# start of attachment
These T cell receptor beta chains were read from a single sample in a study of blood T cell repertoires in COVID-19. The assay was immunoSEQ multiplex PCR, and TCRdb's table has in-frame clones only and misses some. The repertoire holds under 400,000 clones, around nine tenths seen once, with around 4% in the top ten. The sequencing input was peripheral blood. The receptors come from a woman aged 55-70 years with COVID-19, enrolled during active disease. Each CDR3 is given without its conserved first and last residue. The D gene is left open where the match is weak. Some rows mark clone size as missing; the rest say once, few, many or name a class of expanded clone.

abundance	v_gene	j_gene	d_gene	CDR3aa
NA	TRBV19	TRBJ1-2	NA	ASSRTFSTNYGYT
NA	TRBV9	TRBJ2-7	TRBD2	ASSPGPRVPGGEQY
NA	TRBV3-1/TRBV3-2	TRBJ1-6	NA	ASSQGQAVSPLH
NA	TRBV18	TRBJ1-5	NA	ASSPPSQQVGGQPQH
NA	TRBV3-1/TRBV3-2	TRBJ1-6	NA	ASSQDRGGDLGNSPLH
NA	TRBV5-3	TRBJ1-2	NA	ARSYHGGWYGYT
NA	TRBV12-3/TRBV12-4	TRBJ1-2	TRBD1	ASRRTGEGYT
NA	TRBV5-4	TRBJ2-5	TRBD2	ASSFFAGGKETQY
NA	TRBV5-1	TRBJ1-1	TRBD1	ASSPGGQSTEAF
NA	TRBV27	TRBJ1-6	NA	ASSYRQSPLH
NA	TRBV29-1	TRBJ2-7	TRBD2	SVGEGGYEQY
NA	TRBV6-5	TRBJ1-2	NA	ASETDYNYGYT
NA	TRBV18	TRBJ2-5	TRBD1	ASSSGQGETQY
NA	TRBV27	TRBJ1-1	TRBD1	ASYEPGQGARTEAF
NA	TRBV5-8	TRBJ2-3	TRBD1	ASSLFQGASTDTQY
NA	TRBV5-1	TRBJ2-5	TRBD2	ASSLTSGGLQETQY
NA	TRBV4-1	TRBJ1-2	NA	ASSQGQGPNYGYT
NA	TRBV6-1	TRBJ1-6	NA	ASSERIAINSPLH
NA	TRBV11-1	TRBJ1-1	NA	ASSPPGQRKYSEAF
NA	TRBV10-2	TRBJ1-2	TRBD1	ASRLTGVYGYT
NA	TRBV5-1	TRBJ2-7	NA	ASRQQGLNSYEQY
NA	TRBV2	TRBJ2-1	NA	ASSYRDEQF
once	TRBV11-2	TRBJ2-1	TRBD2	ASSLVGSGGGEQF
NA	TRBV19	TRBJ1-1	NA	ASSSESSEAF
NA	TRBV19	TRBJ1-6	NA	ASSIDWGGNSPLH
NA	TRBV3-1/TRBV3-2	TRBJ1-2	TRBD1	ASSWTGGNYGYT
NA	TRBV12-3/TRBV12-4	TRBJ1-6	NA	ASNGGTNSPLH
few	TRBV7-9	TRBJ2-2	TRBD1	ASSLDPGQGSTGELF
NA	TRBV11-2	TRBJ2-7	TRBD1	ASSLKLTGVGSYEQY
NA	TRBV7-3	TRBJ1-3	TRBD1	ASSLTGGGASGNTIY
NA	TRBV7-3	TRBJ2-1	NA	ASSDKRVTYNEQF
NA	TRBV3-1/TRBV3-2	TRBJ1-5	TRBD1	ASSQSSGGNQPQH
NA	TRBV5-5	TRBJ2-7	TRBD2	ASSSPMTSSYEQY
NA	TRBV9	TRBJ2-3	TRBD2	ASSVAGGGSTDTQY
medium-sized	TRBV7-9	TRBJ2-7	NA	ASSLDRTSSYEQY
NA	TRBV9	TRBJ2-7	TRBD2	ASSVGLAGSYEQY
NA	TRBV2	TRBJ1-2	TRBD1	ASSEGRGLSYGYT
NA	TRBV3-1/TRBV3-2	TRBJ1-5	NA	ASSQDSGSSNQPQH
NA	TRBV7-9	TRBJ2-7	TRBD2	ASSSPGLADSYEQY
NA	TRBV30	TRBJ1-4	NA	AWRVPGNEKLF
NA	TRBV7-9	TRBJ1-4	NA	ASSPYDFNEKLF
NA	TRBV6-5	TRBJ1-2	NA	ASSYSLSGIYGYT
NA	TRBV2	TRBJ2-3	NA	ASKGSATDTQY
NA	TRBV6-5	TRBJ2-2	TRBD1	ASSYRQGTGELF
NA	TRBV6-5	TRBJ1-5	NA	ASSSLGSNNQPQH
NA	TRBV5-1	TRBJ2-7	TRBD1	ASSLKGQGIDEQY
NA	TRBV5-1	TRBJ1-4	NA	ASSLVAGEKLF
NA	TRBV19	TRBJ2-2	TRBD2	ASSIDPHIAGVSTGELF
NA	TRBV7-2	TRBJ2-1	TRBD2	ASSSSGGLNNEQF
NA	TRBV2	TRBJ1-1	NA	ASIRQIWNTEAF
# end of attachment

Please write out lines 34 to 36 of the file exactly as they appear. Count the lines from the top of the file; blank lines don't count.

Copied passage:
NA	TRBV3-1/TRBV3-2	TRBJ1-5	TRBD1	ASSQSSGGNQPQH
NA	TRBV5-5	TRBJ2-7	TRBD2	ASSSPMTSSYEQY
NA	TRBV9	TRBJ2-3	TRBD2	ASSVAGGGSTDTQY